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1 September 2009 Scent-Matching Dogs Determine Number of Unique Individuals From Scat
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Abstract

Noninvasive scat sampling methods can generate large samples sizes, collected over vast landscapes, ideal for addressing wildlife conservation and management questions. However, the cost of genotyping scat samples limits the accessibility of these techniques. We describe detection-dog methods for matching large numbers of scat samples to the individual, reducing or eliminating the need for sample genotyping. Three dogs correctly matched 25 out of 28 samples from 6 captive maned wolves (Chrysocyon brachyurus) of known identity. Sample scent-matching can increase overall accessibility and breadth of applications of noninvasive scat-collection methods to important landscape scale problems in wildlife sciences.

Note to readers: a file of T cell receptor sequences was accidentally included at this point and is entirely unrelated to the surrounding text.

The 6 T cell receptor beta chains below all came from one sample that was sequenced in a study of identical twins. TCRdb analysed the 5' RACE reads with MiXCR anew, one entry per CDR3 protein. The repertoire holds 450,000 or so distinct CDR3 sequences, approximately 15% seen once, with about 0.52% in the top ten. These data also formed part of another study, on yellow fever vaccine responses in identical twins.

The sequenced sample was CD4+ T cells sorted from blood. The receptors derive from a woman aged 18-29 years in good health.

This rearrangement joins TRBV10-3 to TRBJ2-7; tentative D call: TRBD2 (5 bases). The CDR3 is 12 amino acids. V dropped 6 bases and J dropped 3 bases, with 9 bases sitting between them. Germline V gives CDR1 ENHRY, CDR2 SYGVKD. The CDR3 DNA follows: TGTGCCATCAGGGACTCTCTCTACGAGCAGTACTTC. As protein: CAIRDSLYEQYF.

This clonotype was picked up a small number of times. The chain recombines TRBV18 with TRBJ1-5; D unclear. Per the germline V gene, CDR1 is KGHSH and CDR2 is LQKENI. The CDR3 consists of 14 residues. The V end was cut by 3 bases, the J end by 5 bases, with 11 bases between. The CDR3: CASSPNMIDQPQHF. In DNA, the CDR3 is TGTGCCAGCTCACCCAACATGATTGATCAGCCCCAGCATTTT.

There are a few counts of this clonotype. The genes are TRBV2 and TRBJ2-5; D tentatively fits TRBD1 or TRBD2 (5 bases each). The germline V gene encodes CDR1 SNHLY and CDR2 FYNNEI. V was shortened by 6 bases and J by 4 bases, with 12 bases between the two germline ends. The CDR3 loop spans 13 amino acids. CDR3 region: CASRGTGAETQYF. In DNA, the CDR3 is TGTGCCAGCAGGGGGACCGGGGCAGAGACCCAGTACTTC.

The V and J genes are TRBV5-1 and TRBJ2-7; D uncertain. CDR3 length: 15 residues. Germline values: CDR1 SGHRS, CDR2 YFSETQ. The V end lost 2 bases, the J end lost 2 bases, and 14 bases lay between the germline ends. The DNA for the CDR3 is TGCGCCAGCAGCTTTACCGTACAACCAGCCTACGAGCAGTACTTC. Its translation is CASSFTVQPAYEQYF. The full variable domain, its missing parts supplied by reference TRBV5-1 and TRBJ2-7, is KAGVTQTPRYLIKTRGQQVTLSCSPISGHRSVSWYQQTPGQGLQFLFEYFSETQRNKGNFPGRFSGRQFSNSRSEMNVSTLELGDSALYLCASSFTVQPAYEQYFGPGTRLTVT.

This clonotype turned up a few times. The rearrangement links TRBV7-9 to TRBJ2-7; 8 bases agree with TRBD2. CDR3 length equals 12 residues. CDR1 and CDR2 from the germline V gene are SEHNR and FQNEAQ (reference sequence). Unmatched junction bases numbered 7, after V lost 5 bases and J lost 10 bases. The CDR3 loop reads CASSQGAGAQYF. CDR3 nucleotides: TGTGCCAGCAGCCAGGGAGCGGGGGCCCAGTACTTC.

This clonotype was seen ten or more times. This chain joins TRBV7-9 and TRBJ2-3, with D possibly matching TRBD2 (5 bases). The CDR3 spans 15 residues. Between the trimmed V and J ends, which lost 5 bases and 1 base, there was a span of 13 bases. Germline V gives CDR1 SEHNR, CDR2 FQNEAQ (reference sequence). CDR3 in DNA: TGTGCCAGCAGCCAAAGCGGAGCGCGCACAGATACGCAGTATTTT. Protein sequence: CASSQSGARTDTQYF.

Samuel K. Wasser, Heath Smith, Lindsay Madden, Nathaniel Marks, and Carly Vynne "Scent-Matching Dogs Determine Number of Unique Individuals From Scat," Journal of Wildlife Management 73(7), (1 September 2009). https://doi.org/10.2193/2008-530
Published: 1 September 2009
JOURNAL ARTICLE
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